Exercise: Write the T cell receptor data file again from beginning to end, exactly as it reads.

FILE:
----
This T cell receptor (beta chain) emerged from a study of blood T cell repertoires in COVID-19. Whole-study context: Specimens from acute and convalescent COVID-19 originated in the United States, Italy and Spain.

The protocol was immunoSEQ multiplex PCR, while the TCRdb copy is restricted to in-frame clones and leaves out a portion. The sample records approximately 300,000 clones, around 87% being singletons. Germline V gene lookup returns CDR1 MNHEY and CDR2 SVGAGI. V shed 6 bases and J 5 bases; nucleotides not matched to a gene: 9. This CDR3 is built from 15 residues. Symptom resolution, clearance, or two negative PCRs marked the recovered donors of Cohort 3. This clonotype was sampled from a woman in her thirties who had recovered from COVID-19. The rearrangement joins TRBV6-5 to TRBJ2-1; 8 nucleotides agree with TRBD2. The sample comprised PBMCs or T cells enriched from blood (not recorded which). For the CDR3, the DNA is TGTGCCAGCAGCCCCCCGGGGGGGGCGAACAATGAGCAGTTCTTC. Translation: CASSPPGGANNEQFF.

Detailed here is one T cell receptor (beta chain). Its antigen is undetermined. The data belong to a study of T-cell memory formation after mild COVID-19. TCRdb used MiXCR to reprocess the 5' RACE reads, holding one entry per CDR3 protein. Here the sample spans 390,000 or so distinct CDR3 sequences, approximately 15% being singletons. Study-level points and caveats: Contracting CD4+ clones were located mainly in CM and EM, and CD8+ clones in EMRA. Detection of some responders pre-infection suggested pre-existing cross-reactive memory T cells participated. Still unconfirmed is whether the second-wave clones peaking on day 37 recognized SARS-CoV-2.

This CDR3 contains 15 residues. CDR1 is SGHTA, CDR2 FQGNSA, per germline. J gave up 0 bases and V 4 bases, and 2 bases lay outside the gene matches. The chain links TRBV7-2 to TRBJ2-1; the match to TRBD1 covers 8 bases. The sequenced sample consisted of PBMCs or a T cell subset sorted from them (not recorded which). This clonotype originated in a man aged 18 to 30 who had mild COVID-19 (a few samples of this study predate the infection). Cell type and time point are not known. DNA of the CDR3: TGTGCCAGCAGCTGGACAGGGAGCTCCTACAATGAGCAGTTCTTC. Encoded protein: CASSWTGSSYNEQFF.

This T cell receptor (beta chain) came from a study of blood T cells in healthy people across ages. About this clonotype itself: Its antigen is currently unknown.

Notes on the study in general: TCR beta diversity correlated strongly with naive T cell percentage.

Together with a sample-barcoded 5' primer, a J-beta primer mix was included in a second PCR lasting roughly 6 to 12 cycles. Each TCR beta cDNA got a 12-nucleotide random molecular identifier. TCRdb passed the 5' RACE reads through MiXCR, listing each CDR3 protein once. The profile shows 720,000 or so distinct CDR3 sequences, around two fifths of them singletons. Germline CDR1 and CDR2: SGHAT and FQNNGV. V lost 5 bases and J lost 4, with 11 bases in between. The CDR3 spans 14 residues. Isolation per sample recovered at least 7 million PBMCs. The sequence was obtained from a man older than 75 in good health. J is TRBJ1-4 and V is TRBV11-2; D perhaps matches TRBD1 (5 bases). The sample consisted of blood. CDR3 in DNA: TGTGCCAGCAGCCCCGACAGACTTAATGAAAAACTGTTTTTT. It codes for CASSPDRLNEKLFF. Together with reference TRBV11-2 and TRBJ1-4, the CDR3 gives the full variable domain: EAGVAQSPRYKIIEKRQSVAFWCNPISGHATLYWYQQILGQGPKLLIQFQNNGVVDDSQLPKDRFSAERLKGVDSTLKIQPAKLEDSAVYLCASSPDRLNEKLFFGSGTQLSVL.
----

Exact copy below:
This T cell receptor (beta chain) emerged from a study of blood T cell repertoires in COVID-19. Whole-study context: Specimens from acute and convalescent COVID-19 originated in the United States, Italy and Spain.

The protocol was immunoSEQ multiplex PCR, while the TCRdb copy is restricted to in-frame clones and leaves out a portion. The sample records approximately 300,000 clones, around 87% being singletons. Germline V gene lookup returns CDR1 MNHEY and CDR2 SVGAGI. V shed 6 bases and J 5 bases; nucleotides not matched to a gene: 9. This CDR3 is built from 15 residues. Symptom resolution, clearance, or two negative PCRs marked the recovered donors of Cohort 3. This clonotype was sampled from a woman in her thirties who had recovered from COVID-19. The rearrangement joins TRBV6-5 to TRBJ2-1; 8 nucleotides agree with TRBD2. The sample comprised PBMCs or T cells enriched from blood (not recorded which). For the CDR3, the DNA is TGTGCCAGCAGCCCCCCGGGGGGGGCGAACAATGAGCAGTTCTTC. Translation: CASSPPGGANNEQFF.

Detailed here is one T cell receptor (beta chain). Its antigen is undetermined. The data belong to a study of T-cell memory formation after mild COVID-19. TCRdb used MiXCR to reprocess the 5' RACE reads, holding one entry per CDR3 protein. Here the sample spans 390,000 or so distinct CDR3 sequences, approximately 15% being singletons. Study-level points and caveats: Contracting CD4+ clones were located mainly in CM and EM, and CD8+ clones in EMRA. Detection of some responders pre-infection suggested pre-existing cross-reactive memory T cells participated. Still unconfirmed is whether the second-wave clones peaking on day 37 recognized SARS-CoV-2.

This CDR3 contains 15 residues. CDR1 is SGHTA, CDR2 FQGNSA, per germline. J gave up 0 bases and V 4 bases, and 2 bases lay outside the gene matches. The chain links TRBV7-2 to TRBJ2-1; the match to TRBD1 covers 8 bases. The sequenced sample consisted of PBMCs or a T cell subset sorted from them (not recorded which). This clonotype originated in a man aged 18 to 30 who had mild COVID-19 (a few samples of this study predate the infection). Cell type and time point are not known. DNA of the CDR3: TGTGCCAGCAGCTGGACAGGGAGCTCCTACAATGAGCAGTTCTTC. Encoded protein: CASSWTGSSYNEQFF.

This T cell receptor (beta chain) came from a study of blood T cells in healthy people across ages. About this clonotype itself: Its antigen is currently unknown.

Notes on the study in general: TCR beta diversity correlated strongly with naive T cell percentage.

Together with a sample-barcoded 5' primer, a J-beta primer mix was included in a second PCR lasting roughly 6 to 12 cycles. Each TCR beta cDNA got a 12-nucleotide random molecular identifier. TCRdb passed the 5' RACE reads through MiXCR, listing each CDR3 protein once. The profile shows 720,000 or so distinct CDR3 sequences, around two fifths of them singletons. Germline CDR1 and CDR2: SGHAT and FQNNGV. V lost 5 bases and J lost 4, with 11 bases in between. The CDR3 spans 14 residues. Isolation per sample recovered at least 7 million PBMCs. The sequence was obtained from a man older than 75 in good health. J is TRBJ1-4 and V is TRBV11-2; D perhaps matches TRBD1 (5 bases). The sample consisted of blood. CDR3 in DNA: TGTGCCAGCAGCCCCGACAGACTTAATGAAAAACTGTTTTTT. It codes for CASSPDRLNEKLFF. Together with reference TRBV11-2 and TRBJ1-4, the CDR3 gives the full variable domain: EAGVAQSPRYKIIEKRQSVAFWCNPISGHATLYWYQQILGQGPKLLIQFQNNGVVDDSQLPKDRFSAERLKGVDSTLKIQPAKLEDSAVYLCASSPDRLNEKLFFGSGTQLSVL.